Building LHAPDF

If you have downloaded a release tarball for LHAPDF 6.X.Y, unpack it with tar xf LHAPDF-6.X.Y.tar.gz, then cd to the newly-created directory.

If checking out from version control rather than unpacking a tarball, again cd to the new directory, but you must then also run autoreconf -i before proceeding to the instructions below. There will also be more requirements for external packages if you build this way, since this is the "developer" route to building LHAPDF and requires a bit more expertise.

Now you should run the configure script to analyse your machine, compiler, etc. and set up the Makefiles. You will probably need to provide the --prefix argument to configure to tell it where you want to install LHAPDF (probably you don't want to install to /usr/local, which is the default). For example,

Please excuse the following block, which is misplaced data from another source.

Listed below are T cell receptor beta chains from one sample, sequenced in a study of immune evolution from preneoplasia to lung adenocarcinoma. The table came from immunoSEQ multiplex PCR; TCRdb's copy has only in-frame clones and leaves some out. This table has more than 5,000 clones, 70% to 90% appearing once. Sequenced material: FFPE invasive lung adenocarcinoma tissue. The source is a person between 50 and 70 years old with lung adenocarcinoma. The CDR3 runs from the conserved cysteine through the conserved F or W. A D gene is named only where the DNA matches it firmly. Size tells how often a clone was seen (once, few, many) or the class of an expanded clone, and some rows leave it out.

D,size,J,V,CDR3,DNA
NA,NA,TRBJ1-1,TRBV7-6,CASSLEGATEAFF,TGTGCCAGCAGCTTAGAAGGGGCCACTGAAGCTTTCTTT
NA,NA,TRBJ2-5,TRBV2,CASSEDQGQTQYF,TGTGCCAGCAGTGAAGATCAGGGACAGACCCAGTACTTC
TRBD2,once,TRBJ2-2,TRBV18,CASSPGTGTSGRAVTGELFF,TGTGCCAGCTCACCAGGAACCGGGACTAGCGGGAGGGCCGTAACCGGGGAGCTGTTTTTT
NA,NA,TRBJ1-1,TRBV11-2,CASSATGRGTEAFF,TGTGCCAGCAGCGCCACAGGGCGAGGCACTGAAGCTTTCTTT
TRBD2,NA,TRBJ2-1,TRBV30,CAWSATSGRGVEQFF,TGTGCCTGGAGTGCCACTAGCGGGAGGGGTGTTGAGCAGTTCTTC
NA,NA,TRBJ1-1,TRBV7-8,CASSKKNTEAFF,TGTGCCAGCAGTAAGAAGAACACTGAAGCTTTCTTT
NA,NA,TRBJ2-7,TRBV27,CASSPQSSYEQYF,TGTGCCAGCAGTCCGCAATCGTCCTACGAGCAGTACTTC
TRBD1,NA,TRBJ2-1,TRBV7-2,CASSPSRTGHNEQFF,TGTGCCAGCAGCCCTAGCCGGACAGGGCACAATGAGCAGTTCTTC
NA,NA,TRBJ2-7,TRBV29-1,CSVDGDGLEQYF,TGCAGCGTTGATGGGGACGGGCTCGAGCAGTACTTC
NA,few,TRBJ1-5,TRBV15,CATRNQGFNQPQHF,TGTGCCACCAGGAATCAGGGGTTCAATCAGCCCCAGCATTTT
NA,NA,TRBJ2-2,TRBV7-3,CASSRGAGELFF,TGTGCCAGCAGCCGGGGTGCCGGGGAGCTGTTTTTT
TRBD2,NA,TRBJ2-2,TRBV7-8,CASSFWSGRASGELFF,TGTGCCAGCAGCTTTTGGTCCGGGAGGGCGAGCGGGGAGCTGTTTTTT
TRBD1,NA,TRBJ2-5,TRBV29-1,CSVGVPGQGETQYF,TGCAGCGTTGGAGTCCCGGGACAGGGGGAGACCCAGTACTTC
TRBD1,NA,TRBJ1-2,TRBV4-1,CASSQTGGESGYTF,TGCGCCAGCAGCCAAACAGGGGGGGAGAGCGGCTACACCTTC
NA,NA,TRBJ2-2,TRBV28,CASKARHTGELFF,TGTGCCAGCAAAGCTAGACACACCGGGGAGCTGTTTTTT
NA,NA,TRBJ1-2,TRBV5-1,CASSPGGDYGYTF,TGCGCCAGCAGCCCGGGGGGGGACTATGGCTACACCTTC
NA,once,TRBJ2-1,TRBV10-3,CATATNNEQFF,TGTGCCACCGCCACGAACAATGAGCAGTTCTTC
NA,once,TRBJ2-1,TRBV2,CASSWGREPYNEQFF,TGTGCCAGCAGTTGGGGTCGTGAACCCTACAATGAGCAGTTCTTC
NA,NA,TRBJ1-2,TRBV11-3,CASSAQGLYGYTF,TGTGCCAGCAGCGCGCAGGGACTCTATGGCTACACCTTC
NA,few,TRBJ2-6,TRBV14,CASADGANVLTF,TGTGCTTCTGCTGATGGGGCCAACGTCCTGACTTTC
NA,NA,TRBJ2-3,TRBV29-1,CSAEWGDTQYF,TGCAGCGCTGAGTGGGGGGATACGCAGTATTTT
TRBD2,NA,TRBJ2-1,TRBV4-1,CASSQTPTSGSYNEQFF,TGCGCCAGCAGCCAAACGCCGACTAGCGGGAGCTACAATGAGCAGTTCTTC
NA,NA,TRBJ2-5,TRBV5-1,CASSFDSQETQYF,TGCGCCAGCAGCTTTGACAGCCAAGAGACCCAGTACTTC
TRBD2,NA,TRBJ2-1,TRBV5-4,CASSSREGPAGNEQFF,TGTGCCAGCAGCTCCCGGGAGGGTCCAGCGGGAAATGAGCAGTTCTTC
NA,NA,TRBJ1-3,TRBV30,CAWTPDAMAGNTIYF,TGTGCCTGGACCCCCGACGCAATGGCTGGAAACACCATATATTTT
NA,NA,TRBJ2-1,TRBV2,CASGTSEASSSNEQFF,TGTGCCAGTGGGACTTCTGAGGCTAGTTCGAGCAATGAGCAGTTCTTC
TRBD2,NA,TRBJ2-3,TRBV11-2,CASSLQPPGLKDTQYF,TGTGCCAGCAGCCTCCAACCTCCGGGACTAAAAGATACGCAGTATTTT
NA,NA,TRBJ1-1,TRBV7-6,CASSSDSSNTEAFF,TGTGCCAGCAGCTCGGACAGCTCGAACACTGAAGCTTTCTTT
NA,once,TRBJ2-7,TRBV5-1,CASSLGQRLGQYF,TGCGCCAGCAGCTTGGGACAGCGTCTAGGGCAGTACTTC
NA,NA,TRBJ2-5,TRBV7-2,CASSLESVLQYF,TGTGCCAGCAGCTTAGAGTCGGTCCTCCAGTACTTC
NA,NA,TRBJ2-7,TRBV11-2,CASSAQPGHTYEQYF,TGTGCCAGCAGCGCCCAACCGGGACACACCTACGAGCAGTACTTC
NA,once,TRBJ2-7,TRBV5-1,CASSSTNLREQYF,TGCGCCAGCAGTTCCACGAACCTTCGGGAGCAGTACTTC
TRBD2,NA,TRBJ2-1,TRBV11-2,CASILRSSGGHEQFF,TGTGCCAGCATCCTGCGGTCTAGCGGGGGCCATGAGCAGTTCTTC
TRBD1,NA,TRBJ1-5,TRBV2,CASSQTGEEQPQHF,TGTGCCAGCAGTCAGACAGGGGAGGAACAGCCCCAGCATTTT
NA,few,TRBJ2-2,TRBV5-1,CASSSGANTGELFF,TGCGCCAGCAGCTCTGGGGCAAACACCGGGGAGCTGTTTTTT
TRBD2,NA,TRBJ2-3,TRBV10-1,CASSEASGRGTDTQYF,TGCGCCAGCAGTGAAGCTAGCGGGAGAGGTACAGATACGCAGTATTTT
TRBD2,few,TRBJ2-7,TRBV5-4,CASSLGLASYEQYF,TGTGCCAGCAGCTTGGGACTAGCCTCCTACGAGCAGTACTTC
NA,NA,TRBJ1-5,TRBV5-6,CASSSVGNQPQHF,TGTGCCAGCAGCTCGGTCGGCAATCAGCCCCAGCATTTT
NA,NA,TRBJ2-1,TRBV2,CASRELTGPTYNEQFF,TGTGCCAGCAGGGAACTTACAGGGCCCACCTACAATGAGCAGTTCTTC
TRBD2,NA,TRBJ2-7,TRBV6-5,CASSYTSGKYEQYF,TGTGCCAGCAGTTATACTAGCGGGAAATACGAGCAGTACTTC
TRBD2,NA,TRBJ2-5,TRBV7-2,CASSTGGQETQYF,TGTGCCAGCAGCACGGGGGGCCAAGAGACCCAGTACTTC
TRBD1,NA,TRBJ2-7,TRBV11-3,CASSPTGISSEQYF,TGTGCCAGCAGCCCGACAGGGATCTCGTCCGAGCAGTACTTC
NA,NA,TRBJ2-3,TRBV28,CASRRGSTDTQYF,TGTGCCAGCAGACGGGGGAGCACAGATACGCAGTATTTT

./configure --prefix=$HOME/local

Alternative compilers

If you want to use an alternative C++ compiler, then you can specify the CXX variable on the command line. This is essential on OS X Mavericks and later, where the consistent compiler suite is clang rather than gcc – in that situation, use:

./configure --prefix=... CXX=clang++

The configure script will run and produce quite a bit of output from its various tests. Hopefully everything will be successful: if it gets to the end without stopping due to an error then all is well.

Then just call make to build the library (or e.g. make -j4 to compile 4 files in parallel – if your machine has enough processor cores to do so, even -j2 will speed up the build quite a bit). To install LHAPDF to the --prefix location that you specified, call make install. You will (or at least should(!) find installed files in $prefix/lib, $prefix/include/LHAPDF, and $prefix/share/LHAPDF.

Building on Mac OS X